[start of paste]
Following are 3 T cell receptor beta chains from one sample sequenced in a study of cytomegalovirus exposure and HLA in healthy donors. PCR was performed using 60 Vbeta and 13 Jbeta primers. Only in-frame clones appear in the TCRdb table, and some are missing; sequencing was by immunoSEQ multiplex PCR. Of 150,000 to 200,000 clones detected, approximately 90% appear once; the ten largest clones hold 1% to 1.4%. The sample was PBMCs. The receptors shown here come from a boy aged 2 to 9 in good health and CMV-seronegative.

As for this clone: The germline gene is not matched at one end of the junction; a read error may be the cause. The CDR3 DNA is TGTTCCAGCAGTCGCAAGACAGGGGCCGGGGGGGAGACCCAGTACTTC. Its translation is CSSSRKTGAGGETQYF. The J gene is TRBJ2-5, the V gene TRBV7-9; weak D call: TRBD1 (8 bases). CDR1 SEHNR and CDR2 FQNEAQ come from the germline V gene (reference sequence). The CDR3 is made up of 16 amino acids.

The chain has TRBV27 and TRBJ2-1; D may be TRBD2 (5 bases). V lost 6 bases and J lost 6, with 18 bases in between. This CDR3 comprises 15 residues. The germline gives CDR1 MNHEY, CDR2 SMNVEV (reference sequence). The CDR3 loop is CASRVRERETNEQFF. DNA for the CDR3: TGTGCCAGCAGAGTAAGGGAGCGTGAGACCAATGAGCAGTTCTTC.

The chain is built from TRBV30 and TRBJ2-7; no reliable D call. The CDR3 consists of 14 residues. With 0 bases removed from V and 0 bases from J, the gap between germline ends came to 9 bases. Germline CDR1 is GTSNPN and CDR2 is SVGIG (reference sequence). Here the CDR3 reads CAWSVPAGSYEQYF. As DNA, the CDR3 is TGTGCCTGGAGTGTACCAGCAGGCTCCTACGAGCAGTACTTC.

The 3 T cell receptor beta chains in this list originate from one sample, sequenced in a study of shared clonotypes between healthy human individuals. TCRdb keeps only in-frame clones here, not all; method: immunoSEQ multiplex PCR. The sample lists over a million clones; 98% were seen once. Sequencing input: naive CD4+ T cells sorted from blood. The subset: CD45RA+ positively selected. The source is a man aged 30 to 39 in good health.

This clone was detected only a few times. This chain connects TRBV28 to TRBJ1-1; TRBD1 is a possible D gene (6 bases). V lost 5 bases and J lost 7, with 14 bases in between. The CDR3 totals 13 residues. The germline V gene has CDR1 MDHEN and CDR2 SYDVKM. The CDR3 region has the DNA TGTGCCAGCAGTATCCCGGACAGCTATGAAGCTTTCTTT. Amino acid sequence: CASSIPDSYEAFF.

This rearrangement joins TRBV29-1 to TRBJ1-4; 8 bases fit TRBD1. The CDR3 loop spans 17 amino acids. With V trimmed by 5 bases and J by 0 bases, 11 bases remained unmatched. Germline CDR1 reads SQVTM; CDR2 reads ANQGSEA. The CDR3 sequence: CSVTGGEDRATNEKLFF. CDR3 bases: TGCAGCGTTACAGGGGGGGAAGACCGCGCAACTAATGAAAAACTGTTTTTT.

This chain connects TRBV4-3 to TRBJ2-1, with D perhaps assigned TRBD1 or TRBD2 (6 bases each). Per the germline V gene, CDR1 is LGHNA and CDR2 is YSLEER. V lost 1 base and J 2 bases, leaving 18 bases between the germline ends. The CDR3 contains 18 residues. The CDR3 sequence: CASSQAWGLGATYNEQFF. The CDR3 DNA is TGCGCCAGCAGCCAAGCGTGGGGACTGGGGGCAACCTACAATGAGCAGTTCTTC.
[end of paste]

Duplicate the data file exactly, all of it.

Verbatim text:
Following are 3 T cell receptor beta chains from one sample sequenced in a study of cytomegalovirus exposure and HLA in healthy donors. PCR was performed using 60 Vbeta and 13 Jbeta primers. Only in-frame clones appear in the TCRdb table, and some are missing; sequencing was by immunoSEQ multiplex PCR. Of 150,000 to 200,000 clones detected, approximately 90% appear once; the ten largest clones hold 1% to 1.4%. The sample was PBMCs. The receptors shown here come from a boy aged 2 to 9 in good health and CMV-seronegative.

As for this clone: The germline gene is not matched at one end of the junction; a read error may be the cause. The CDR3 DNA is TGTTCCAGCAGTCGCAAGACAGGGGCCGGGGGGGAGACCCAGTACTTC. Its translation is CSSSRKTGAGGETQYF. The J gene is TRBJ2-5, the V gene TRBV7-9; weak D call: TRBD1 (8 bases). CDR1 SEHNR and CDR2 FQNEAQ come from the germline V gene (reference sequence). The CDR3 is made up of 16 amino acids.

The chain has TRBV27 and TRBJ2-1; D may be TRBD2 (5 bases). V lost 6 bases and J lost 6, with 18 bases in between. This CDR3 comprises 15 residues. The germline gives CDR1 MNHEY, CDR2 SMNVEV (reference sequence). The CDR3 loop is CASRVRERETNEQFF. DNA for the CDR3: TGTGCCAGCAGAGTAAGGGAGCGTGAGACCAATGAGCAGTTCTTC.

The chain is built from TRBV30 and TRBJ2-7; no reliable D call. The CDR3 consists of 14 residues. With 0 bases removed from V and 0 bases from J, the gap between germline ends came to 9 bases. Germline CDR1 is GTSNPN and CDR2 is SVGIG (reference sequence). Here the CDR3 reads CAWSVPAGSYEQYF. As DNA, the CDR3 is TGTGCCTGGAGTGTACCAGCAGGCTCCTACGAGCAGTACTTC.

The 3 T cell receptor beta chains in this list originate from one sample, sequenced in a study of shared clonotypes between healthy human individuals. TCRdb keeps only in-frame clones here, not all; method: immunoSEQ multiplex PCR. The sample lists over a million clones; 98% were seen once. Sequencing input: naive CD4+ T cells sorted from blood. The subset: CD45RA+ positively selected. The source is a man aged 30 to 39 in good health.

This clone was detected only a few times. This chain connects TRBV28 to TRBJ1-1; TRBD1 is a possible D gene (6 bases). V lost 5 bases and J lost 7, with 14 bases in between. The CDR3 totals 13 residues. The germline V gene has CDR1 MDHEN and CDR2 SYDVKM. The CDR3 region has the DNA TGTGCCAGCAGTATCCCGGACAGCTATGAAGCTTTCTTT. Amino acid sequence: CASSIPDSYEAFF.

This rearrangement joins TRBV29-1 to TRBJ1-4; 8 bases fit TRBD1. The CDR3 loop spans 17 amino acids. With V trimmed by 5 bases and J by 0 bases, 11 bases remained unmatched. Germline CDR1 reads SQVTM; CDR2 reads ANQGSEA. The CDR3 sequence: CSVTGGEDRATNEKLFF. CDR3 bases: TGCAGCGTTACAGGGGGGGAAGACCGCGCAACTAATGAAAAACTGTTTTTT.

This chain connects TRBV4-3 to TRBJ2-1, with D perhaps assigned TRBD1 or TRBD2 (6 bases each). Per the germline V gene, CDR1 is LGHNA and CDR2 is YSLEER. V lost 1 base and J 2 bases, leaving 18 bases between the germline ends. The CDR3 contains 18 residues. The CDR3 sequence: CASSQAWGLGATYNEQFF. The CDR3 DNA is TGCGCCAGCAGCCAAGCGTGGGGACTGGGGGCAACCTACAATGAGCAGTTCTTC.